Kristin F. in SC

  6. Anonymous6:07 PM

    It is strange - it seems that everyone is doing it now. Cutting trees, I mean.Last Dec. we had that terrible ice storm here in NH.12 days without electriciy. We spent that night listening to the trees break off as they froze. We did not sleep that night. It was very scary. And, since that, everyone seems to be stockpiling wood.
    I have a fry pan like that. I don't like it too much because it gets up to temp and then shuts off until you raise the temp again. I think a slow-cooker is much more efficient. Sorry!! There are no end of slow-cooker recipes on the Internet.But good luck with your fry-pan.

  7. AH, macaroni. Something that me and my Celiac diseased gut can only dream of.

  8. Is there no law in the USA that can keep people from devastating the land? Like a limit for taking out timber? In the west, the woods are burning, and elsewhere, they just chop it -- that's crazy!
    If I had a stove with just full flame or none, I'd start cooking with wood. There must be a lot of leftovers where the trees were.

  9. You know, slow cookers are a lot better than they used do be... and there are far better recipes! Really! That don't involve cans of cream of something soup! I love loading mine up in the morning -- I feel virtuous about sewing or doing other stuff all day, knowing dinner is done. I've become an embarrassingly big fan of the slow cooker. :-)

  10. My only comment is that you don't actually need lard for pastry unless that is your favourite thing to use for making it. As the local "pie lady" I have made pastry from just about any kind of solid "fat" including shortening, hard margarine and butter. I've even made oil pastry although I would practice more on that one...it's crispier than the others. I only used lard when I entered the lard company's contest at the exhibition since many of my weekly pie customers were vegetarians. All have their pros and cons. The best shortening I used was a no name one from the discount grocery. I preferred it (and it's price) to Crisco.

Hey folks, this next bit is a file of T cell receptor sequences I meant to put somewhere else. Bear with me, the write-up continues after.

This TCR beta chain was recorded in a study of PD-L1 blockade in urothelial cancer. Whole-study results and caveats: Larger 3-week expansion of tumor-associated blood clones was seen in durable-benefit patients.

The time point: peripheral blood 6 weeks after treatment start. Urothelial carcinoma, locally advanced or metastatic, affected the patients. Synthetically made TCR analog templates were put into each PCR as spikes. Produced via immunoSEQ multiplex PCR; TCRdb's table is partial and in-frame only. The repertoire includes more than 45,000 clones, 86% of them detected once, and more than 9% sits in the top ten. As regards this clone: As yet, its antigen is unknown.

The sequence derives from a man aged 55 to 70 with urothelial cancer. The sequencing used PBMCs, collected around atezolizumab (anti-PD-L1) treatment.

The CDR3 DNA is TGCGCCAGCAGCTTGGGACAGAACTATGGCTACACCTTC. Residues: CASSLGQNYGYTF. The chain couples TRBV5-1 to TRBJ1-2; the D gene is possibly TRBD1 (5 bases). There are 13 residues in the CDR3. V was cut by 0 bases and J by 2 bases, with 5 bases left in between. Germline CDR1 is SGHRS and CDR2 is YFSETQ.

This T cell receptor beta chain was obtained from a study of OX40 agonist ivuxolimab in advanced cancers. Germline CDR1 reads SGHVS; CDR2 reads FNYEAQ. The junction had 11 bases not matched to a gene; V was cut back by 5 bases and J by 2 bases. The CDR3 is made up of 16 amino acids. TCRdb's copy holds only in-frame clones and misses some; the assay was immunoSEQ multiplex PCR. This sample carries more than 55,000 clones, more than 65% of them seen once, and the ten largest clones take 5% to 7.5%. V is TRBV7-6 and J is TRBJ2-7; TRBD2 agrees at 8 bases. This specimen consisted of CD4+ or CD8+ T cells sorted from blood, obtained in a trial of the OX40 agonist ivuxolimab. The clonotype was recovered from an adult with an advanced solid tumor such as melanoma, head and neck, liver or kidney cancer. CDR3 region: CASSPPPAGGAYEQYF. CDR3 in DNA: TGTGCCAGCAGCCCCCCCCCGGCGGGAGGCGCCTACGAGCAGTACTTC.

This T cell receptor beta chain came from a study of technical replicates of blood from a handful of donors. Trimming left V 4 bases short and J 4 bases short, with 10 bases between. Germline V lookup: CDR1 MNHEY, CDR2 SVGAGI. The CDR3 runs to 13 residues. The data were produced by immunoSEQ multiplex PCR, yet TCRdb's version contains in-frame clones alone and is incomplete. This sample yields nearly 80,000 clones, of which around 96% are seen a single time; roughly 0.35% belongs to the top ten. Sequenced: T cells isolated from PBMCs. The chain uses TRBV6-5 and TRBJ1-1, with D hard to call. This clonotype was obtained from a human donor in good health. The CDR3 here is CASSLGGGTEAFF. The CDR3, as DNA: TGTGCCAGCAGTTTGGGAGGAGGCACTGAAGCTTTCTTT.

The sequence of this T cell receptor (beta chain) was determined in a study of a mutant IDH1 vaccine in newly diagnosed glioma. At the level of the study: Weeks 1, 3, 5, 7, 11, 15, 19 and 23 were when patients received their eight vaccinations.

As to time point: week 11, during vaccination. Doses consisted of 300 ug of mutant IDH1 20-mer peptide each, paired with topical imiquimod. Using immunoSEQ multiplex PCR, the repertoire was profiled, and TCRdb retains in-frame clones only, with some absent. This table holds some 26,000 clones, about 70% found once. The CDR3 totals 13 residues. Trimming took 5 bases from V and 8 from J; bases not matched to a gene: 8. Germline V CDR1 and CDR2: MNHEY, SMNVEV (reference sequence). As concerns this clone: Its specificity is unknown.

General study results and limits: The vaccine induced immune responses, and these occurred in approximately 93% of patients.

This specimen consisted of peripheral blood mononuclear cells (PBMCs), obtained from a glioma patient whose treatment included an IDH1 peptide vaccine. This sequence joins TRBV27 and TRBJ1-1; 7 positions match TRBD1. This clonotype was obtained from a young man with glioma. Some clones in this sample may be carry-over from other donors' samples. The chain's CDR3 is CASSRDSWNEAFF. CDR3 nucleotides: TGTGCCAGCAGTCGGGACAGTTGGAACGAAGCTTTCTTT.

It's actually how you make the pastry and handle it while making it that determines how flaky it will turn out. Believe me, I was surprised with the margarine pastry (a friend insisted I use it at her house).

    Good luck with your fry pan recipes. I, too am in the slowcooker camp.

  11. I love reading these comments... now what was the question?

  12. Try the Year of Slow Cooking blog http://crockpot365.blogspot.com/. Gillions of ideas.

  13. Mmmmmm.....your shopping list, history with cooking, and discussion of the possibilities has me salivating!

    I hate to see trees come down, but maybe some good will come of it. Perhaps the change in light will open new gardening possibilities for you. Or the new home, if there is one, will contain a wonderful neighbor.

  14. love an electric skillet!
    for years i lived on a 42 foot sailboat and my ex was incredibly cheap and would not always refill the gas bottles for the stove
    so i got very inventive....my skillet served me well, from everyday cooking to perfecting making cookies in it and pizza!
    have fun with it~ the possibilities are endless with it!


So nice of you to drop by. I love your comments, and if you would really like a reply, please email me at fibermania at g mail dot com